By David Seow
Every Saturday evening at 10.45pm, Susan Ho and a handful of volunteers convene at the entrance to the Urban Transformation Centre (UTC). Armed with boxes of packaged meals, water bottles and buns, they take to the streets to distribute food to the homeless around Ipoh. For the next few hours, the Pay It Forward Ipoh volunteers hand out as many as 50 meals to those who find shelter at bus stops, on park benches and beds made of cardboard.
Inspired by a viral video of a café that allowed customers to “pay it forward” and pay extra so that a future patron could claim a meal regardless of their financial situation, Susan realised that no such establishment existed in Ipoh.
“I just suddenly thought – my mum does food business; it’s not that difficult,” the 32-year-old recalls. “But the difficulty is that homeless people don’t really come and ask for food, especially at the stadium where my mum is selling. So I thought the best way is to go to them.”
Thus Pay It Forward Ipoh was born and has been actively making a difference in the community for the last four years. Benny Wong, who has been volunteering since February of this year says helping the homeless is his passion. “I wouldn’t say I’m a saint. I just do what I can. Every little bit helps,” he says with a smile.
While Pay It Forward Ipoh is not a registered organisation, it can be best described as a grassroots movement of like-minded people who want to make a difference. The non-government and non-faith-based collaboration relies on local sponsorship and donations from friends to feed the homeless.
Marcass Café in Taman Cherry sponsors every first week of the month, while the Chicken Rice Shop donates meals every fourth week. On the other Saturdays of the month, Susan turns to friends and friends of friends. “We don’t want to deal with direct cash,” she explains. “Because money is a sensitive thing, if anyone wants to sponsor we ask them to pay in advance to a café and we get the food from there.”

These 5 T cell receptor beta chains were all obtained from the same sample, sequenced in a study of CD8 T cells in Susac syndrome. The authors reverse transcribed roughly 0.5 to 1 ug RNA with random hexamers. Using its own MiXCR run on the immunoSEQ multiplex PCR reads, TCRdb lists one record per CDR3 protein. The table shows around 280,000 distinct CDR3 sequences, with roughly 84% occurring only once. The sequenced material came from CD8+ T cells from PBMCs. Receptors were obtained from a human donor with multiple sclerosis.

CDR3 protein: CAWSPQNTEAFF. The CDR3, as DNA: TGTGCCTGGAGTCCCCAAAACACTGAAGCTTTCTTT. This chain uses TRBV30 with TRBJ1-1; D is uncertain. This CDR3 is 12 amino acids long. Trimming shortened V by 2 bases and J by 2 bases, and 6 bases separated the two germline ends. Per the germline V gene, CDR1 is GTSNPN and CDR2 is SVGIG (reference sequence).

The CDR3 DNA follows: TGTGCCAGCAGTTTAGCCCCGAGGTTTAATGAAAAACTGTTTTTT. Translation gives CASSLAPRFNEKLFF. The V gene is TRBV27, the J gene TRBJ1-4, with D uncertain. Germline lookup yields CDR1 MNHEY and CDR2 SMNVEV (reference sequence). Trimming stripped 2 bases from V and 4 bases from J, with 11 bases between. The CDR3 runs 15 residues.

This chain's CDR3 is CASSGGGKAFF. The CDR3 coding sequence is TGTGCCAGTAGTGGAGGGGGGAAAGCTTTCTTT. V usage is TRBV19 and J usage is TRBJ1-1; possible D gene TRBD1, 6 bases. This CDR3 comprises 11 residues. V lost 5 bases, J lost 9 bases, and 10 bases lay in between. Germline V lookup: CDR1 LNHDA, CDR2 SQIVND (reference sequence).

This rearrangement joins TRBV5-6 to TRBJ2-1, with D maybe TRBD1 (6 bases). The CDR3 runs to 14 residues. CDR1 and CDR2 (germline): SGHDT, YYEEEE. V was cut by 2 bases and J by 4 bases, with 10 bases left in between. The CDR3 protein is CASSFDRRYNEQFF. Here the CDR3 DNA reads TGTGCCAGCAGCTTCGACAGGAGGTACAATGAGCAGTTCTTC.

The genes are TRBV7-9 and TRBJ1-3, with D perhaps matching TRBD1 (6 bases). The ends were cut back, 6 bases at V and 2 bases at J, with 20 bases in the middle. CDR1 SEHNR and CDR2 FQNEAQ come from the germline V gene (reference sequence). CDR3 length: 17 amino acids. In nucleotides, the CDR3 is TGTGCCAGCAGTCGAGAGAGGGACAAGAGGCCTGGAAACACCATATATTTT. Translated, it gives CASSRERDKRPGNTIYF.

Not having the benefit of a registered charity does have its drawbacks. There are no full-time staff members to help out. There is no guarantee that there will be enough hands to distribute the food packets.
For a few years, Susan was based in Kuala Lumpur and, therefore, was unable to make it back every weekend, but the project continued nonetheless. “I give credit to the volunteers, who did a lot of work when I wasn’t around,” Susan says, “Especially, Ooi Kian Hoe, who has been with us for years.”
Now that Susan is back in Ipoh, she is into regular distributions and is determined to continue serving the ‘street friends’ of Ipoh for as long as possible. Getting enough volunteers to show up regularly is still a challenge, however. “It’d be great if we got sponsorship for the second, third, and fifth weeks of the month, but the real need is manpower,” she laments. “If manpower remains difficult, it may be a challenge to continue.”
Those that volunteer find it to be a rewarding experience. “After walking the streets for two hours giving food parcels out to the homeless, you get a good feeling knowing you’ve done something worthwhile,” states Lingli Tan, who has been volunteering for three months, “And the best bit is, you also get a great workout!”
If you would like to get involved or find out more, Susan is contactable through the Pay It Forward Ipoh Facebook page at www.facebook.com/payitforwardipoh/